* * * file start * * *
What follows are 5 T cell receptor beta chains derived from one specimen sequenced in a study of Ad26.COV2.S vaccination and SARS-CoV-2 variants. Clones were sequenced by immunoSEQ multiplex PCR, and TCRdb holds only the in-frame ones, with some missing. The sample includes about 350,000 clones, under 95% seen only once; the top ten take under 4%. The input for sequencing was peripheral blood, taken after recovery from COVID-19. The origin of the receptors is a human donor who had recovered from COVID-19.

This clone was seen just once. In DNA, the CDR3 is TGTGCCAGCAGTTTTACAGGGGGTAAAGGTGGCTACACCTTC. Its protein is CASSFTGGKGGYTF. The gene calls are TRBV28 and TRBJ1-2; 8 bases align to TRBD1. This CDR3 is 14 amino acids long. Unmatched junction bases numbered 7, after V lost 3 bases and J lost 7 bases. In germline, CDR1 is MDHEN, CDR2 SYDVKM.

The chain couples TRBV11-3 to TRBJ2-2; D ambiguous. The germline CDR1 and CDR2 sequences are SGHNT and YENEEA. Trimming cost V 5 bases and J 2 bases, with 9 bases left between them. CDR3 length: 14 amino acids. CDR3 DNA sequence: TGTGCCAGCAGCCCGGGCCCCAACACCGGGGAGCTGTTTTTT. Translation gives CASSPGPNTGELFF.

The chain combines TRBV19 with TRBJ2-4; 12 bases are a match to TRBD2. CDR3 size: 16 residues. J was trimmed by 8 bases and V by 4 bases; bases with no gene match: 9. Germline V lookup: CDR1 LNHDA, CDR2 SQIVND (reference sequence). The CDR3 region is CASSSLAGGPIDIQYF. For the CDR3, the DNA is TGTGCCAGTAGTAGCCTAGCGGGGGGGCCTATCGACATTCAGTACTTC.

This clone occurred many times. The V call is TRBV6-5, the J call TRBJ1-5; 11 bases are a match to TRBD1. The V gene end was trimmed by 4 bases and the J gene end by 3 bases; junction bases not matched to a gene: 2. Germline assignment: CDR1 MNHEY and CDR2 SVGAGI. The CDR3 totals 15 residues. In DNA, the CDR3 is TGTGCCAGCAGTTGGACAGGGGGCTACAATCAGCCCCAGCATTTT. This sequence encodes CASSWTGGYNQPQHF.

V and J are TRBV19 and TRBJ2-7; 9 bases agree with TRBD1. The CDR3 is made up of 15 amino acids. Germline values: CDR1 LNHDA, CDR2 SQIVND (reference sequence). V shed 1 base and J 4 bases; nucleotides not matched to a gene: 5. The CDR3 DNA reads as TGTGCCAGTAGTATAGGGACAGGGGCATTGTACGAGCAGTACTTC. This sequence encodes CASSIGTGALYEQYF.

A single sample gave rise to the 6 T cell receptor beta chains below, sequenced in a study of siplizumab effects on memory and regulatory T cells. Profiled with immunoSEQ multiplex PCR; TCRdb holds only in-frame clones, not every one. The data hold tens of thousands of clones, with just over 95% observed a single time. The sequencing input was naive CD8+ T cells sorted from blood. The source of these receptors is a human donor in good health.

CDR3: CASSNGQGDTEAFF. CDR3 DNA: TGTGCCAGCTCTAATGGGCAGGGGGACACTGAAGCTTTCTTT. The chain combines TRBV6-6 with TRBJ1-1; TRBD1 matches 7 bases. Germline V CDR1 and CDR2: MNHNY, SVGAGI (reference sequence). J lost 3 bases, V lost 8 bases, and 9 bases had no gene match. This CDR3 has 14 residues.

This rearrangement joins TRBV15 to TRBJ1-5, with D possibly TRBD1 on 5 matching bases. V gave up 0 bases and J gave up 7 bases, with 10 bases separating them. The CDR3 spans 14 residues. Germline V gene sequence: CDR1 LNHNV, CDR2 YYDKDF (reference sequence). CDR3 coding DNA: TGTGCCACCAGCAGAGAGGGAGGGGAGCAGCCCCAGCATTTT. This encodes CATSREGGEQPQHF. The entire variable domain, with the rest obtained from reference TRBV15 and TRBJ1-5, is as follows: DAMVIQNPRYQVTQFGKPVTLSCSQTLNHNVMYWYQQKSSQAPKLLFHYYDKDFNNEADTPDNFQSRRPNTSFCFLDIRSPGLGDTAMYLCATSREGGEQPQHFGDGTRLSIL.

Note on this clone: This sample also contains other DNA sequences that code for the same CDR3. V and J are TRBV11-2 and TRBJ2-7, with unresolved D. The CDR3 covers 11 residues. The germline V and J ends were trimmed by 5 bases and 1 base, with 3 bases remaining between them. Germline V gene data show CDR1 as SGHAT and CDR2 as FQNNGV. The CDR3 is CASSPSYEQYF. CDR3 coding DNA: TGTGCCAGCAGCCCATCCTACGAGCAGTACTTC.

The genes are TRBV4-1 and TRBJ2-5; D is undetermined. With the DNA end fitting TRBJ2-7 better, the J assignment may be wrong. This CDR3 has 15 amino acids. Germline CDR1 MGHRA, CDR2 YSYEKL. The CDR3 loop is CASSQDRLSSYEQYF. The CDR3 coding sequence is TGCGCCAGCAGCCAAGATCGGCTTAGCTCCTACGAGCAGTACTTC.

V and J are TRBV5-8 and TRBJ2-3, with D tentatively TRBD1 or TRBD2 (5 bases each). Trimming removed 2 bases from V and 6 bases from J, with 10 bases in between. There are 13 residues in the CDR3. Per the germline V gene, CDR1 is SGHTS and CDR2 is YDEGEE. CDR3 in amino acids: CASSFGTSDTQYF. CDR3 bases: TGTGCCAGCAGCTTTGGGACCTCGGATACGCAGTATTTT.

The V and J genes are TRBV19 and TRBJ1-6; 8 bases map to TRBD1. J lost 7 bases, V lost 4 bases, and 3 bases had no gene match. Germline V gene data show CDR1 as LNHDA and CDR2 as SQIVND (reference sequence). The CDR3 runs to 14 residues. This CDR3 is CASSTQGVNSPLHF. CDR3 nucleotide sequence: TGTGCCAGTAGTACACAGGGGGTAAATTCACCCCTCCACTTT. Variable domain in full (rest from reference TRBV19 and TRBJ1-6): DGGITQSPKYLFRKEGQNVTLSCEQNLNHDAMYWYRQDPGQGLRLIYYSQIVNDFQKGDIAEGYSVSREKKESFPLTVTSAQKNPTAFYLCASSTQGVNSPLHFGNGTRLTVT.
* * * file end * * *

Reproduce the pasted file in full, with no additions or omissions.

What follows are 5 T cell receptor beta chains derived from one specimen sequenced in a study of Ad26.COV2.S vaccination and SARS-CoV-2 variants. Clones were sequenced by immunoSEQ multiplex PCR, and TCRdb holds only the in-frame ones, with some missing. The sample includes about 350,000 clones, under 95% seen only once; the top ten take under 4%. The input for sequencing was peripheral blood, taken after recovery from COVID-19. The origin of the receptors is a human donor who had recovered from COVID-19.

This clone was seen just once. In DNA, the CDR3 is TGTGCCAGCAGTTTTACAGGGGGTAAAGGTGGCTACACCTTC. Its protein is CASSFTGGKGGYTF. The gene calls are TRBV28 and TRBJ1-2; 8 bases align to TRBD1. This CDR3 is 14 amino acids long. Unmatched junction bases numbered 7, after V lost 3 bases and J lost 7 bases. In germline, CDR1 is MDHEN, CDR2 SYDVKM.

The chain couples TRBV11-3 to TRBJ2-2; D ambiguous. The germline CDR1 and CDR2 sequences are SGHNT and YENEEA. Trimming cost V 5 bases and J 2 bases, with 9 bases left between them. CDR3 length: 14 amino acids. CDR3 DNA sequence: TGTGCCAGCAGCCCGGGCCCCAACACCGGGGAGCTGTTTTTT. Translation gives CASSPGPNTGELFF.

The chain combines TRBV19 with TRBJ2-4; 12 bases are a match to TRBD2. CDR3 size: 16 residues. J was trimmed by 8 bases and V by 4 bases; bases with no gene match: 9. Germline V lookup: CDR1 LNHDA, CDR2 SQIVND (reference sequence). The CDR3 region is CASSSLAGGPIDIQYF. For the CDR3, the DNA is TGTGCCAGTAGTAGCCTAGCGGGGGGGCCTATCGACATTCAGTACTTC.

This clone occurred many times. The V call is TRBV6-5, the J call TRBJ1-5; 11 bases are a match to TRBD1. The V gene end was trimmed by 4 bases and the J gene end by 3 bases; junction bases not matched to a gene: 2. Germline assignment: CDR1 MNHEY and CDR2 SVGAGI. The CDR3 totals 15 residues. In DNA, the CDR3 is TGTGCCAGCAGTTGGACAGGGGGCTACAATCAGCCCCAGCATTTT. This sequence encodes CASSWTGGYNQPQHF.

V and J are TRBV19 and TRBJ2-7; 9 bases agree with TRBD1. The CDR3 is made up of 15 amino acids. Germline values: CDR1 LNHDA, CDR2 SQIVND (reference sequence). V shed 1 base and J 4 bases; nucleotides not matched to a gene: 5. The CDR3 DNA reads as TGTGCCAGTAGTATAGGGACAGGGGCATTGTACGAGCAGTACTTC. This sequence encodes CASSIGTGALYEQYF.

A single sample gave rise to the 6 T cell receptor beta chains below, sequenced in a study of siplizumab effects on memory and regulatory T cells. Profiled with immunoSEQ multiplex PCR; TCRdb holds only in-frame clones, not every one. The data hold tens of thousands of clones, with just over 95% observed a single time. The sequencing input was naive CD8+ T cells sorted from blood. The source of these receptors is a human donor in good health.

CDR3: CASSNGQGDTEAFF. CDR3 DNA: TGTGCCAGCTCTAATGGGCAGGGGGACACTGAAGCTTTCTTT. The chain combines TRBV6-6 with TRBJ1-1; TRBD1 matches 7 bases. Germline V CDR1 and CDR2: MNHNY, SVGAGI (reference sequence). J lost 3 bases, V lost 8 bases, and 9 bases had no gene match. This CDR3 has 14 residues.

This rearrangement joins TRBV15 to TRBJ1-5, with D possibly TRBD1 on 5 matching bases. V gave up 0 bases and J gave up 7 bases, with 10 bases separating them. The CDR3 spans 14 residues. Germline V gene sequence: CDR1 LNHNV, CDR2 YYDKDF (reference sequence). CDR3 coding DNA: TGTGCCACCAGCAGAGAGGGAGGGGAGCAGCCCCAGCATTTT. This encodes CATSREGGEQPQHF. The entire variable domain, with the rest obtained from reference TRBV15 and TRBJ1-5, is as follows: DAMVIQNPRYQVTQFGKPVTLSCSQTLNHNVMYWYQQKSSQAPKLLFHYYDKDFNNEADTPDNFQSRRPNTSFCFLDIRSPGLGDTAMYLCATSREGGEQPQHFGDGTRLSIL.

Note on this clone: This sample also contains other DNA sequences that code for the same CDR3. V and J are TRBV11-2 and TRBJ2-7, with unresolved D. The CDR3 covers 11 residues. The germline V and J ends were trimmed by 5 bases and 1 base, with 3 bases remaining between them. Germline V gene data show CDR1 as SGHAT and CDR2 as FQNNGV. The CDR3 is CASSPSYEQYF. CDR3 coding DNA: TGTGCCAGCAGCCCATCCTACGAGCAGTACTTC.

The genes are TRBV4-1 and TRBJ2-5; D is undetermined. With the DNA end fitting TRBJ2-7 better, the J assignment may be wrong. This CDR3 has 15 amino acids. Germline CDR1 MGHRA, CDR2 YSYEKL. The CDR3 loop is CASSQDRLSSYEQYF. The CDR3 coding sequence is TGCGCCAGCAGCCAAGATCGGCTTAGCTCCTACGAGCAGTACTTC.

V and J are TRBV5-8 and TRBJ2-3, with D tentatively TRBD1 or TRBD2 (5 bases each). Trimming removed 2 bases from V and 6 bases from J, with 10 bases in between. There are 13 residues in the CDR3. Per the germline V gene, CDR1 is SGHTS and CDR2 is YDEGEE. CDR3 in amino acids: CASSFGTSDTQYF. CDR3 bases: TGTGCCAGCAGCTTTGGGACCTCGGATACGCAGTATTTT.

The V and J genes are TRBV19 and TRBJ1-6; 8 bases map to TRBD1. J lost 7 bases, V lost 4 bases, and 3 bases had no gene match. Germline V gene data show CDR1 as LNHDA and CDR2 as SQIVND (reference sequence). The CDR3 runs to 14 residues. This CDR3 is CASSTQGVNSPLHF. CDR3 nucleotide sequence: TGTGCCAGTAGTACACAGGGGGTAAATTCACCCCTCCACTTT. Variable domain in full (rest from reference TRBV19 and TRBJ1-6): DGGITQSPKYLFRKEGQNVTLSCEQNLNHDAMYWYRQDPGQGLRLIYYSQIVNDFQKGDIAEGYSVSREKKESFPLTVTSAQKNPTAFYLCASSTQGVNSPLHFGNGTRLTVT.